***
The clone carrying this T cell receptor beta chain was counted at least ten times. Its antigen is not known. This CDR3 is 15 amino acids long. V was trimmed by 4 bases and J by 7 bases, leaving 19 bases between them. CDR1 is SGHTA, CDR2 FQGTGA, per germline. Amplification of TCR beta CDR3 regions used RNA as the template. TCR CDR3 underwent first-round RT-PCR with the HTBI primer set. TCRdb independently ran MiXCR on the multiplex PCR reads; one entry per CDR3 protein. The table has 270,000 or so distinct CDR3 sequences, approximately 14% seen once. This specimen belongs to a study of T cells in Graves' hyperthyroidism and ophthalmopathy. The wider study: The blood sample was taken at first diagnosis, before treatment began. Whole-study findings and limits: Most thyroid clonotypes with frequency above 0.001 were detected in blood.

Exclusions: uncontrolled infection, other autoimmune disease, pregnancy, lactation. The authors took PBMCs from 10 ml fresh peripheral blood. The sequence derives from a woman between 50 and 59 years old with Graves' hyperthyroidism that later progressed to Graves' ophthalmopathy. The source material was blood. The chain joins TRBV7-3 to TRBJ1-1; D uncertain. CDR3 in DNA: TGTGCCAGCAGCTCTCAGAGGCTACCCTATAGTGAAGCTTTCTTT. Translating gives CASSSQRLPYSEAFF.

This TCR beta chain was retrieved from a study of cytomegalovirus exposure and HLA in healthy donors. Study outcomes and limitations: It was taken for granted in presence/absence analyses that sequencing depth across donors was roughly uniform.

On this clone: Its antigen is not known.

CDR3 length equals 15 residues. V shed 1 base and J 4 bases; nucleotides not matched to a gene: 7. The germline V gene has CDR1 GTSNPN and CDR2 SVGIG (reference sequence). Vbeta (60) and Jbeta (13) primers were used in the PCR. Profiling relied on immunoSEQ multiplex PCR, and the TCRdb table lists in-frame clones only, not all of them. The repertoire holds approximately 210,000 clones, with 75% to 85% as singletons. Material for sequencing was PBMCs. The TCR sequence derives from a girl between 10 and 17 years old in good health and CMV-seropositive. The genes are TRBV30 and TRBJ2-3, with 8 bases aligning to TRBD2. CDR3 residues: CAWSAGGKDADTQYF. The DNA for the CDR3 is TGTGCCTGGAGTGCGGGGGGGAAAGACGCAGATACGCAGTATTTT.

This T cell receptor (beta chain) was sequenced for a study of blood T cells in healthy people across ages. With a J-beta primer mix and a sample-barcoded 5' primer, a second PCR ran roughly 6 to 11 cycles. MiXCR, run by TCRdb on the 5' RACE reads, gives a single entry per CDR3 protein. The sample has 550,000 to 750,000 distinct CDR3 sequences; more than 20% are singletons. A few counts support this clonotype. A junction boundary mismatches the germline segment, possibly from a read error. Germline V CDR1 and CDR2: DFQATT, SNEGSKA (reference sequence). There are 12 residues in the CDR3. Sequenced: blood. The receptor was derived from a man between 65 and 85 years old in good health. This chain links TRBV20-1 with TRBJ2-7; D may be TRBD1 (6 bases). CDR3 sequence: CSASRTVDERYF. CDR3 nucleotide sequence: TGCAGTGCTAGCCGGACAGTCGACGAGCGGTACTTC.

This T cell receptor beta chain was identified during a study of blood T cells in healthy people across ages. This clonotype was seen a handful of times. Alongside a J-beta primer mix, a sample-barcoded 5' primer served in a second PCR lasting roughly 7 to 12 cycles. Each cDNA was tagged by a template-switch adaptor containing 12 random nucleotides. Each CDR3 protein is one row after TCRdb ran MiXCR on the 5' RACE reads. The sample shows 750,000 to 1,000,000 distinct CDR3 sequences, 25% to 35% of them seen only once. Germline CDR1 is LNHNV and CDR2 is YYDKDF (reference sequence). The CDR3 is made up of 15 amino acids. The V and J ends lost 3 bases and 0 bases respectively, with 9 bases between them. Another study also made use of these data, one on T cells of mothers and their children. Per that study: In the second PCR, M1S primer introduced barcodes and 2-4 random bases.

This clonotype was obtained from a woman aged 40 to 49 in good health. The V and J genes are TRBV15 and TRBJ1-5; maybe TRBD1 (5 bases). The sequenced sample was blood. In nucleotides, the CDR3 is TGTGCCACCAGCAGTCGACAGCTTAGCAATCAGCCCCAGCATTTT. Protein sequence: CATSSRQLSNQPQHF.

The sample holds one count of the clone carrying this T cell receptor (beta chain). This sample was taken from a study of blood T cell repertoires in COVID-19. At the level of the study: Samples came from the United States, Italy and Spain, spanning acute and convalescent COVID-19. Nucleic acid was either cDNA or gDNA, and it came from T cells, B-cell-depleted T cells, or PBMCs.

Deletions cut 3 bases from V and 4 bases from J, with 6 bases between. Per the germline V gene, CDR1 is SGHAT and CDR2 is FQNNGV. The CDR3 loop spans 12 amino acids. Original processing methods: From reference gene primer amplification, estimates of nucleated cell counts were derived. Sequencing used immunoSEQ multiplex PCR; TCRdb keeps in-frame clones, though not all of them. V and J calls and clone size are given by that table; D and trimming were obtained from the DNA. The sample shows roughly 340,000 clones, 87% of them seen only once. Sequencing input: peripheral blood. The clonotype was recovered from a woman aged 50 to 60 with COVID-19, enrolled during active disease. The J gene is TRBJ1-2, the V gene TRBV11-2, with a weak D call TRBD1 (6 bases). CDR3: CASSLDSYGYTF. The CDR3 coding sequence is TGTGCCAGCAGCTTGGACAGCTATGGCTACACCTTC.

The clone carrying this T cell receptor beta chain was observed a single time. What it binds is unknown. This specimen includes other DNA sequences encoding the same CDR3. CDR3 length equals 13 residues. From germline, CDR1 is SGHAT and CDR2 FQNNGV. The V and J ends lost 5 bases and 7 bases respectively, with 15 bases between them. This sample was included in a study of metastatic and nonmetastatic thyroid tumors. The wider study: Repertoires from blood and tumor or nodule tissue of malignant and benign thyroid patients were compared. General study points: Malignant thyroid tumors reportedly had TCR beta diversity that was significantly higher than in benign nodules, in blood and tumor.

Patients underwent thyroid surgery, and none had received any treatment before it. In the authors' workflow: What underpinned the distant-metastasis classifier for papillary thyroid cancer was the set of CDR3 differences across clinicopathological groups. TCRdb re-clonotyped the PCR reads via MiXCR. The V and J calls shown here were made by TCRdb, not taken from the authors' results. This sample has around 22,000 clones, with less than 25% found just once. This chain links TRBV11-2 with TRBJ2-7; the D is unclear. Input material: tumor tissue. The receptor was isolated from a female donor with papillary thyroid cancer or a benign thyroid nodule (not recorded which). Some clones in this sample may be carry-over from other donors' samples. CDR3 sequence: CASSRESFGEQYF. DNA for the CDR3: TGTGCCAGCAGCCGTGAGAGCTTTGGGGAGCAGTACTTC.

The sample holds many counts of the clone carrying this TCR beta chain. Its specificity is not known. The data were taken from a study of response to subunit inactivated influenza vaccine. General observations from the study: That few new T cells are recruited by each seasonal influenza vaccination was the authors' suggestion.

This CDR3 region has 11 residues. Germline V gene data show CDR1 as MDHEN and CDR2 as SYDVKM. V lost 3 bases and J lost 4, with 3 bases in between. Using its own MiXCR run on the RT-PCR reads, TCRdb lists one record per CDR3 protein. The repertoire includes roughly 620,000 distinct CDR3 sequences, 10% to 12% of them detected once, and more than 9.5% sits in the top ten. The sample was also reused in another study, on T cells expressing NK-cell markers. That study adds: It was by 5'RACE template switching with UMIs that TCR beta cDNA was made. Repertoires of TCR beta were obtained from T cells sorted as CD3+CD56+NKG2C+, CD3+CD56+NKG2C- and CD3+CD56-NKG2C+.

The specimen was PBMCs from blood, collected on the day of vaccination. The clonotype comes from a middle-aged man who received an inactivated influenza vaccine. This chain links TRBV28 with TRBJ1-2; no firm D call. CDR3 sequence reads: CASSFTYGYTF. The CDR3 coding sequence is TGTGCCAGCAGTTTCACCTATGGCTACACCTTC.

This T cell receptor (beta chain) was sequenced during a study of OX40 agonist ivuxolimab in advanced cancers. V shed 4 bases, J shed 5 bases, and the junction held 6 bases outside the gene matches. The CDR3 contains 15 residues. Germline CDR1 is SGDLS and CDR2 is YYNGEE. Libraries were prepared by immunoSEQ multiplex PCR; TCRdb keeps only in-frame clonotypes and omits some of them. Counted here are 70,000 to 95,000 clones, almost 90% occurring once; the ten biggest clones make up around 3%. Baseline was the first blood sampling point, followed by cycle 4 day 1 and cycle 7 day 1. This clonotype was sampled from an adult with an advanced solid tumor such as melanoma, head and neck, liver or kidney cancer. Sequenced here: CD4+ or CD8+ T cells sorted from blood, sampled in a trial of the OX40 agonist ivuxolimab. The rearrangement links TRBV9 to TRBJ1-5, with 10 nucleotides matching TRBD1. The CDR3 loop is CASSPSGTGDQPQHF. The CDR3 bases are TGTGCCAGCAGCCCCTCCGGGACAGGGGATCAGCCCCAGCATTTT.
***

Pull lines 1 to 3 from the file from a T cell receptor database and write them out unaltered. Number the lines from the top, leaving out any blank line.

The clone carrying this T cell receptor beta chain was counted at least ten times. Its antigen is not known. This CDR3 is 15 amino acids long. V was trimmed by 4 bases and J by 7 bases, leaving 19 bases between them. CDR1 is SGHTA, CDR2 FQGTGA, per germline. Amplification of TCR beta CDR3 regions used RNA as the template. TCR CDR3 underwent first-round RT-PCR with the HTBI primer set. TCRdb independently ran MiXCR on the multiplex PCR reads; one entry per CDR3 protein. The table has 270,000 or so distinct CDR3 sequences, approximately 14% seen once. This specimen belongs to a study of T cells in Graves' hyperthyroidism and ophthalmopathy. The wider study: The blood sample was taken at first diagnosis, before treatment began. Whole-study findings and limits: Most thyroid clonotypes with frequency above 0.001 were detected in blood.

Exclusions: uncontrolled infection, other autoimmune disease, pregnancy, lactation. The authors took PBMCs from 10 ml fresh peripheral blood. The sequence derives from a woman between 50 and 59 years old with Graves' hyperthyroidism that later progressed to Graves' ophthalmopathy. The source material was blood. The chain joins TRBV7-3 to TRBJ1-1; D uncertain. CDR3 in DNA: TGTGCCAGCAGCTCTCAGAGGCTACCCTATAGTGAAGCTTTCTTT. Translating gives CASSSQRLPYSEAFF.

This TCR beta chain was retrieved from a study of cytomegalovirus exposure and HLA in healthy donors. Study outcomes and limitations: It was taken for granted in presence/absence analyses that sequencing depth across donors was roughly uniform.